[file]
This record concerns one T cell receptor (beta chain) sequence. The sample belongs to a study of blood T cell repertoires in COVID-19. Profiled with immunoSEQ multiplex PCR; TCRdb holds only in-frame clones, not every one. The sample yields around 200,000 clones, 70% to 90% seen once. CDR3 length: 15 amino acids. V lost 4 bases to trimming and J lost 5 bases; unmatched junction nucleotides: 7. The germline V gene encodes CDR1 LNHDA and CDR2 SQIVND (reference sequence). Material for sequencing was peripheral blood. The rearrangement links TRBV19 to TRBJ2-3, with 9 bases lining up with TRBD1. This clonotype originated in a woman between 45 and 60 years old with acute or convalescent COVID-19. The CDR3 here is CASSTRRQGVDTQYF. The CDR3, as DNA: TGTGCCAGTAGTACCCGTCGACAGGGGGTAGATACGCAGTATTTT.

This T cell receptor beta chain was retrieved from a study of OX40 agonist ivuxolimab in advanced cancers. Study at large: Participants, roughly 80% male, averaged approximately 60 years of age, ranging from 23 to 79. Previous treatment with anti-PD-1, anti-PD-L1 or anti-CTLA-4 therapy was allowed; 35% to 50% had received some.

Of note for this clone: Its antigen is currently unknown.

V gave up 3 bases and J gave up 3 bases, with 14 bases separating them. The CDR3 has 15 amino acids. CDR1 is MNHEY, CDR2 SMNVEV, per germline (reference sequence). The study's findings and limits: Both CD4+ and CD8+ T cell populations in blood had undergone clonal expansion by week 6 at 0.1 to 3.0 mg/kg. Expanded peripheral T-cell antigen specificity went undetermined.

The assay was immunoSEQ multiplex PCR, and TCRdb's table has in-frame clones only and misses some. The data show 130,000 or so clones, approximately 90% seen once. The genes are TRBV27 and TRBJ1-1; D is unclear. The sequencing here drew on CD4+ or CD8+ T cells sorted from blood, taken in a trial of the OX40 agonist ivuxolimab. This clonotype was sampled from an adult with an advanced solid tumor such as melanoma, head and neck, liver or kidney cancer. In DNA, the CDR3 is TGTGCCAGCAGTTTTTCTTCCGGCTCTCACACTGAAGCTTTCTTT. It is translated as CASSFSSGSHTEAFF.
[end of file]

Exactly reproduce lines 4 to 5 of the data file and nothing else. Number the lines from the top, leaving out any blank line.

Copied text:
V gave up 3 bases and J gave up 3 bases, with 14 bases separating them. The CDR3 has 15 amino acids. CDR1 is MNHEY, CDR2 SMNVEV, per germline (reference sequence). The study's findings and limits: Both CD4+ and CD8+ T cell populations in blood had undergone clonal expansion by week 6 at 0.1 to 3.0 mg/kg. Expanded peripheral T-cell antigen specificity went undetermined.

The assay was immunoSEQ multiplex PCR, and TCRdb's table has in-frame clones only and misses some. The data show 130,000 or so clones, approximately 90% seen once. The genes are TRBV27 and TRBJ1-1; D is unclear. The sequencing here drew on CD4+ or CD8+ T cells sorted from blood, taken in a trial of the OX40 agonist ivuxolimab. This clonotype was sampled from an adult with an advanced solid tumor such as melanoma, head and neck, liver or kidney cancer. In DNA, the CDR3 is TGTGCCAGCAGTTTTTCTTCCGGCTCTCACACTGAAGCTTTCTTT. It is translated as CASSFSSGSHTEAFF.